Why Inbound Marketing? How to Get Your Company On Board the Inbound Marketing Bandwagon
Jason Thomas has been helping launch and develop start ups for 10 years. Jason's passion is working with motivated entrepreneurs to validate and implement ideas that grow their business.
Jason is a husband, father, and homesteader in training. In his spare time he's generally outside working with his hands and getting dirty.
The average American has an online attention span of eight seconds. Now think about the millions of pieces of data being uploaded to the Internet every minute. Yes, every minute. The distance between those stats has been closing over the past few years, and it’s not going to slow down.
That means there’s a good chance your content may not be surfacing where, when and to whom you want. That’s where Inbound Marketing becomes a vital part of your strategic plan.
By establishing your company as an industry leader and innovator. By being the choice provider of products, services and information. By producing creative and engaging content that your target audience seeks out.
Why Inbound Marketing?
Unfortunately, many companies are cautiously peering over the fence instead of implementing a thorough Inbound Marketing strategy.
COMMON REASONS WHY:
1) They don’t know how to do Inbound Marketing.
2) They don’t have the personnel.
3) They think they don’t need Inbound Marketing.
HERE’S A FEW REASONS WHY THOSE TYPICAL HESITATIONS SHOULDN’T HOLD YOUR COMPANY BACK FROM SUCCESS:
1) You can learn. There are resources everywhere (you’re reading one right now). Inbound marketing doesn’t have to be foreign. Half of the battle is in clear communication; shifting from sales-first focus to a value-first approach is key. If you can transition from pitching to genuinely helping customers make smart decisions, you’re half way there!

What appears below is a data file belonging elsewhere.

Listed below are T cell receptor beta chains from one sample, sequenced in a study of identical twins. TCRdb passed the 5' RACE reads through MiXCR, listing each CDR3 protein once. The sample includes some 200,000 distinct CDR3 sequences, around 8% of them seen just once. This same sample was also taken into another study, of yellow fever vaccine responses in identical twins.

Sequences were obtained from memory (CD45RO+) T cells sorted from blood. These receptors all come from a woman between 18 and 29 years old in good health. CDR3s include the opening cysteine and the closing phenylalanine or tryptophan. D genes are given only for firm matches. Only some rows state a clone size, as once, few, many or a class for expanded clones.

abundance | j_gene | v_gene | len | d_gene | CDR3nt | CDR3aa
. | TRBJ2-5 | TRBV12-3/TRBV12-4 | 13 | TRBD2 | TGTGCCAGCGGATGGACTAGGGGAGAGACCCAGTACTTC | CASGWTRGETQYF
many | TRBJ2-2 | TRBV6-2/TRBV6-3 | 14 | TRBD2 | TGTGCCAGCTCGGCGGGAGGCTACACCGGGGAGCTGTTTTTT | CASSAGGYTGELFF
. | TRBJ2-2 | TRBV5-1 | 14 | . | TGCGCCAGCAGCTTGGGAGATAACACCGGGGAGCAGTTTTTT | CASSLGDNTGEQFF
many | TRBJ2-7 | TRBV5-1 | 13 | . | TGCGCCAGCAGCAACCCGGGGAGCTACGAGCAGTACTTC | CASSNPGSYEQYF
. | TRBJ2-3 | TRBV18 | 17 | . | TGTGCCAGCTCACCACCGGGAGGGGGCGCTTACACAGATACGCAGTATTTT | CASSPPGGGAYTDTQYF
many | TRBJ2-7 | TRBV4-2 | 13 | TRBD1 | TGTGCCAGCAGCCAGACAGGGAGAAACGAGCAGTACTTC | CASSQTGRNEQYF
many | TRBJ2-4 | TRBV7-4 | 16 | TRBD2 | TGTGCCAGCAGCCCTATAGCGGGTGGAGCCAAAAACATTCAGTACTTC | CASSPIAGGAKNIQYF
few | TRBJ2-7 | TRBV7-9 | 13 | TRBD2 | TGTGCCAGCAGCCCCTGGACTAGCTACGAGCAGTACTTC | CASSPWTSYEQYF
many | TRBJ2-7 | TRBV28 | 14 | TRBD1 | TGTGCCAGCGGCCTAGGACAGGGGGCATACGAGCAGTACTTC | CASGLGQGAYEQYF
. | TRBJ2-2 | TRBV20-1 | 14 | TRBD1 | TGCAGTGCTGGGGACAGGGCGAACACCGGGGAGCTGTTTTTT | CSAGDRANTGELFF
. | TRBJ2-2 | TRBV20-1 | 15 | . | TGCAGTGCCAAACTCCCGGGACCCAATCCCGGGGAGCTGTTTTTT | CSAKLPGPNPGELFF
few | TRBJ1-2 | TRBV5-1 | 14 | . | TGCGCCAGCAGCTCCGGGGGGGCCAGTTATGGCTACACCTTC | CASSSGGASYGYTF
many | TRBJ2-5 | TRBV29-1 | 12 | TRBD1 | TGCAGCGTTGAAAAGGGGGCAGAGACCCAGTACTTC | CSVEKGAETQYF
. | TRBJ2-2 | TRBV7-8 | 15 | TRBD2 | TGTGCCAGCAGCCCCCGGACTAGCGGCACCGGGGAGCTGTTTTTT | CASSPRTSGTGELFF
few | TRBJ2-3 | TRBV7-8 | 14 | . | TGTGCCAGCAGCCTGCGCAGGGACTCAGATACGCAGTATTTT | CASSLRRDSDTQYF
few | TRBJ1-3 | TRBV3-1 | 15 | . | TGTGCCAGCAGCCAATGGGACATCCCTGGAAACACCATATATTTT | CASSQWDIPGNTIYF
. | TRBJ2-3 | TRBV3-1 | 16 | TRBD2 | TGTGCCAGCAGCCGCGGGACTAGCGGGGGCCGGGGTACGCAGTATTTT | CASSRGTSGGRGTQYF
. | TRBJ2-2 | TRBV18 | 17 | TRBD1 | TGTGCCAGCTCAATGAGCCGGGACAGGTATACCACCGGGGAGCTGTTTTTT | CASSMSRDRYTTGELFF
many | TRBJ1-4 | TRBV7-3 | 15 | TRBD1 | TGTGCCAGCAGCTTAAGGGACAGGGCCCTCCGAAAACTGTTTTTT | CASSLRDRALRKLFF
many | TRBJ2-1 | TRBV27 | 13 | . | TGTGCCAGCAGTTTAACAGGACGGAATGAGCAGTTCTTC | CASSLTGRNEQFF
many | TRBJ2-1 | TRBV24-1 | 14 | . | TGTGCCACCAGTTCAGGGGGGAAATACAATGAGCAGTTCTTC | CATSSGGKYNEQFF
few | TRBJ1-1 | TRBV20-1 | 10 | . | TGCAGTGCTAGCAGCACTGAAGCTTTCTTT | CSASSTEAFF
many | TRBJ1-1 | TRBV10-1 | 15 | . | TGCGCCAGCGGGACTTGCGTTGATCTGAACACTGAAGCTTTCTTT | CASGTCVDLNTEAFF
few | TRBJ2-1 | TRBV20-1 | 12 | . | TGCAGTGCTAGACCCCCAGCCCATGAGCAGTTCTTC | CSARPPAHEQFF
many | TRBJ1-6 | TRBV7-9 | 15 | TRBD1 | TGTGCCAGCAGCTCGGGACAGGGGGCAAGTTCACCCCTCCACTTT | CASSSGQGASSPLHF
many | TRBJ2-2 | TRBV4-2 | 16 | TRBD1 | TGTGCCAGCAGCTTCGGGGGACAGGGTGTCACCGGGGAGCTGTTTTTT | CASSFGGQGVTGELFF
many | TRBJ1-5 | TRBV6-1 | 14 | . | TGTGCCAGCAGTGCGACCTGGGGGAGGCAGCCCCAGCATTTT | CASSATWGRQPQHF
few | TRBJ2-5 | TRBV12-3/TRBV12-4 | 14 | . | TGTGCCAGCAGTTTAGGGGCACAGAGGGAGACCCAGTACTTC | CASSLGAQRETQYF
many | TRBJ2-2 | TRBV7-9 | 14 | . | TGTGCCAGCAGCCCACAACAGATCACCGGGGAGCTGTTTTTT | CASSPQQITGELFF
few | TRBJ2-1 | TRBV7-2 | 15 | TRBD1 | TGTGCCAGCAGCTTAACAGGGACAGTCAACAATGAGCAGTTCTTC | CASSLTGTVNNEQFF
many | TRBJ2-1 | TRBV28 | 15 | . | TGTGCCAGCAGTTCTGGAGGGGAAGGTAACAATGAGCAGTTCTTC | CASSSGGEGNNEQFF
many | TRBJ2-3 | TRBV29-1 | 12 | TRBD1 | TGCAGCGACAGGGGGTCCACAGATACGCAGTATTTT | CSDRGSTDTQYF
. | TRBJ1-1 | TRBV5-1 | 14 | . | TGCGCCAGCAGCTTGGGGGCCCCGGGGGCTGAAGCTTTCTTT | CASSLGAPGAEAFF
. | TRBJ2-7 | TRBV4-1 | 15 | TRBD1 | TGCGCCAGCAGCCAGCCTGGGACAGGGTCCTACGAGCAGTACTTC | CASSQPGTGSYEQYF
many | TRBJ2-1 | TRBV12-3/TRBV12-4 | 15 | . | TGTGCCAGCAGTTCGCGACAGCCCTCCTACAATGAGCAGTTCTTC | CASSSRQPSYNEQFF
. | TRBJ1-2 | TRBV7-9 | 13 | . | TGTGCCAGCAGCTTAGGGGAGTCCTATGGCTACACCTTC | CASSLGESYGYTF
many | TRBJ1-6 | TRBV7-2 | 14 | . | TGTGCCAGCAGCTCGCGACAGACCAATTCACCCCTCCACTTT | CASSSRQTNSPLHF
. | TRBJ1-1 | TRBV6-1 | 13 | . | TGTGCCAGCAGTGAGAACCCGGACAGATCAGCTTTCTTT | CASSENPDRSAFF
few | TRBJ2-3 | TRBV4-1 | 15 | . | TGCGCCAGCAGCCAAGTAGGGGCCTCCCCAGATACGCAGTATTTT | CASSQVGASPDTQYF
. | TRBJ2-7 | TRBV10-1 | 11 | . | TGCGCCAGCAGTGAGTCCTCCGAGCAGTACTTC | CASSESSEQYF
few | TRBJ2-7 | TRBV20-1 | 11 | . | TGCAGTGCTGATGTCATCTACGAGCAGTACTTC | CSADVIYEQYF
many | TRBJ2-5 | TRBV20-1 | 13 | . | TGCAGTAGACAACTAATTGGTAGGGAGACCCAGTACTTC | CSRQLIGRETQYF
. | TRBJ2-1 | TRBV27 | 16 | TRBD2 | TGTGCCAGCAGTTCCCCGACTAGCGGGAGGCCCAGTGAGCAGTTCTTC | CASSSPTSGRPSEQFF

2) Your company can hire the personnel or an Inbound Marketing agency to help you transition to Inbound. As you go through the learning process, you’ll see that Inbound Marketing has to be a central part of a company in order to thrive. It’s important there is buy-in from the leaders at your company, and this means that full-time staff or consulting costs should have a line item on your budget. The long-term return on investment for Inbound Marketing will be enough to justify the short-term costs of getting started.
3) Not investing in an Inbound infrastructure is the same as hiding the entrance to your store. In other words, avoiding an Inbound strategy is basically refusing to market in a way that promotes your company the way your audience wants to hear about it. It’s the same as removing the sign from your store and hoping the right people wander in without knowing what you’re selling. Inbound Marketing turns the lights on for your audience. It sends a beacon out into the crazy online universe, and lets people know that your company is there, offering exactly what they’re looking for when they want it.
Your company will be lost in the jumble of noise fighting for the scarce commodity of attention in the next five years if you avoid Inbound Marketing. Your audience is being pelted from all directions with emails, flyers, ads, tweets, posts, commercials and more. Start creating quality content that answers their questions before they ask them, and you’ll find your audience coming back for more and telling their friends to do the same. Don’t get lost in the crowd and don’t procrastinate. Adopt an Inbound Marketing strategy today.
Buyer behavior has changed dramatically. Information is power, and power is now in the hands of the consumer, not the salesmen. For companies to continue to see sales growth over the next decade, they’ll have to embrace this new dynamic.
How To Sell Inbound Marketing To Your Team